One of these was the "One Nation" minister Alistair Burt, who wrote to the Times complaining of the "breathtaking exclusiveness" of Baroness Thatcher's political horizon. She was, in his view, a class warrior who was wishing upon her party the fate reserved by the electorate for all class warriors - defeat.
The trouble is that her attack upon the One Nation Tories has exposed a former emperor with no clothes, for the Tory left no longer has much of an idea what it stands for. David Hunt (once the great hope of the wets) spoke of the need to hold on to the centre ground of British politics, to attract the 40 per cent of the vote needed for victory, for "the centre ground is our ground". Fine as far as it goes, but it goes no farther than pointing out the electorally obvious. We are promised a more coherent defence of traditional Tory values from the Macleod Group of backbenchers, the modern inheritors of One Nation Conservatism. It has the task of not merely rebutting Lady Thatcher but also proving that defectors such as Emma Nicholson and Alan Howarth were wrong to desert the party.
It is a tall order because it is not clear what One Nation Toryism stands for beyond a more compassionate conservatism. In the past, it was a marriage between a Tory defence of British institutions (including the system of checks and balances that inhibited the executive) and a centre-right commitment to a paternalistic version of the post-war consensus on the welfare state. But Thatcherism and the market have dealt body-blows to these favoured institutions of the wets and where they survive, in the health service and social security, they are crying out for reform. Even the exiled standard-bearer of left-wing Toryism, Chris Patten, has waded in from Hong Kong to put a big question-mark over how much of the welfare burden the state ought to bear.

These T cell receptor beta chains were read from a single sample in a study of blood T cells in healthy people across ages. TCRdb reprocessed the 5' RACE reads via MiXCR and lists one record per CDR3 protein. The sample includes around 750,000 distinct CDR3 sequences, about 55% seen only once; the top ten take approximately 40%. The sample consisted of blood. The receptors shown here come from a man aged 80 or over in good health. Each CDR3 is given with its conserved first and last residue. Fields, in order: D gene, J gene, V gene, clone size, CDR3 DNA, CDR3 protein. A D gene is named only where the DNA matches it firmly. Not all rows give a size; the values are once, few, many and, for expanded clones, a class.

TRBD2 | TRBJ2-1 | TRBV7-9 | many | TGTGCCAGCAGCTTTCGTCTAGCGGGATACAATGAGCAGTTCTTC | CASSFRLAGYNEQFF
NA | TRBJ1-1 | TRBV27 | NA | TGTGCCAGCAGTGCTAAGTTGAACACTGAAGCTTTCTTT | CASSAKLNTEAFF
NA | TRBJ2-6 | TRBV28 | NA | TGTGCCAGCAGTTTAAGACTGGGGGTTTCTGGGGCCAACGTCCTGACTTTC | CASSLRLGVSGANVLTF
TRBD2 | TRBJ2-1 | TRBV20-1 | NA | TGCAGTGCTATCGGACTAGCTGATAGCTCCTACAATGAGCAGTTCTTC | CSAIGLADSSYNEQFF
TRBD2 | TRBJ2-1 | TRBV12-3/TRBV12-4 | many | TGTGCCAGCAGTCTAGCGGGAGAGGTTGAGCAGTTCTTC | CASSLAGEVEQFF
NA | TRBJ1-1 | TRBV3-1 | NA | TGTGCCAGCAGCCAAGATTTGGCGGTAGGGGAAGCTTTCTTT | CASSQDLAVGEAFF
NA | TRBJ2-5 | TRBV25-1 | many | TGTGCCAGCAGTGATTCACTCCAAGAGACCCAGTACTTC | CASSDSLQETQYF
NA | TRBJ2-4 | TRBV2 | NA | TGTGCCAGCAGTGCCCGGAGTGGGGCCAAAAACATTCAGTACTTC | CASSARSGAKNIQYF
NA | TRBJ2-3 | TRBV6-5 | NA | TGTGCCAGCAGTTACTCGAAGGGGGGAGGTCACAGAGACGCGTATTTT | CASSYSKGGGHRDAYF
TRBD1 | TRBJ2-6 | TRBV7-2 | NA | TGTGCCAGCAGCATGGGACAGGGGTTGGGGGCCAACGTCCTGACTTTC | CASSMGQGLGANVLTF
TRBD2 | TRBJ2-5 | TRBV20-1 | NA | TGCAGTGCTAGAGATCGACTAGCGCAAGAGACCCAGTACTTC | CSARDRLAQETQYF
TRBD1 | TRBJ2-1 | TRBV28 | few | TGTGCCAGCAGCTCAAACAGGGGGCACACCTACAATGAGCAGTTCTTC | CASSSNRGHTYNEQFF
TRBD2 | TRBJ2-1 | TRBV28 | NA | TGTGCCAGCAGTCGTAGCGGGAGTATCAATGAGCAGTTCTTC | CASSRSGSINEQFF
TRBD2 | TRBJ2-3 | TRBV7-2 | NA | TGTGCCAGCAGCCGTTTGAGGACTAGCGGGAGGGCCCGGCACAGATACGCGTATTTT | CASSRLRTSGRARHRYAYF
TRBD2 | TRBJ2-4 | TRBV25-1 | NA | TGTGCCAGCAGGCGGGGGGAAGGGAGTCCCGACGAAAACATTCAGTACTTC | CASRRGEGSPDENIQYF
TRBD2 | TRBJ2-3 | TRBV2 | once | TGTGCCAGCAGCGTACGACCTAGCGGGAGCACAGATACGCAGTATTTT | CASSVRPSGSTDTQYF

Pro-Europeanism is too narrow to sustain a political philosophy with popular appeal. This need not mean that One Nation Tories have nothing to say on the subject. Indeed, the Conservative left plays a vital role in challenging the xenophobia of its right-wing. MPs such as George Walden have been the most articulate critics of the Portillista dislike of foreigners. Others have worried openly about the populist nature of the Howard penal agenda, and wondered whether, say, the shackling of women prisoners is really an essential feature of modern Toryism. If these mutterings and musings were taken up by a conviction politician, they could be turned into a moral and political crusade. But One Nationists are not crusaders, so they are left just wringing their hands. There is a further difficulty. There is already a home for those who oppose the illiberality of the current administration. And Emma Nicholson has just gone to live there.Reuse content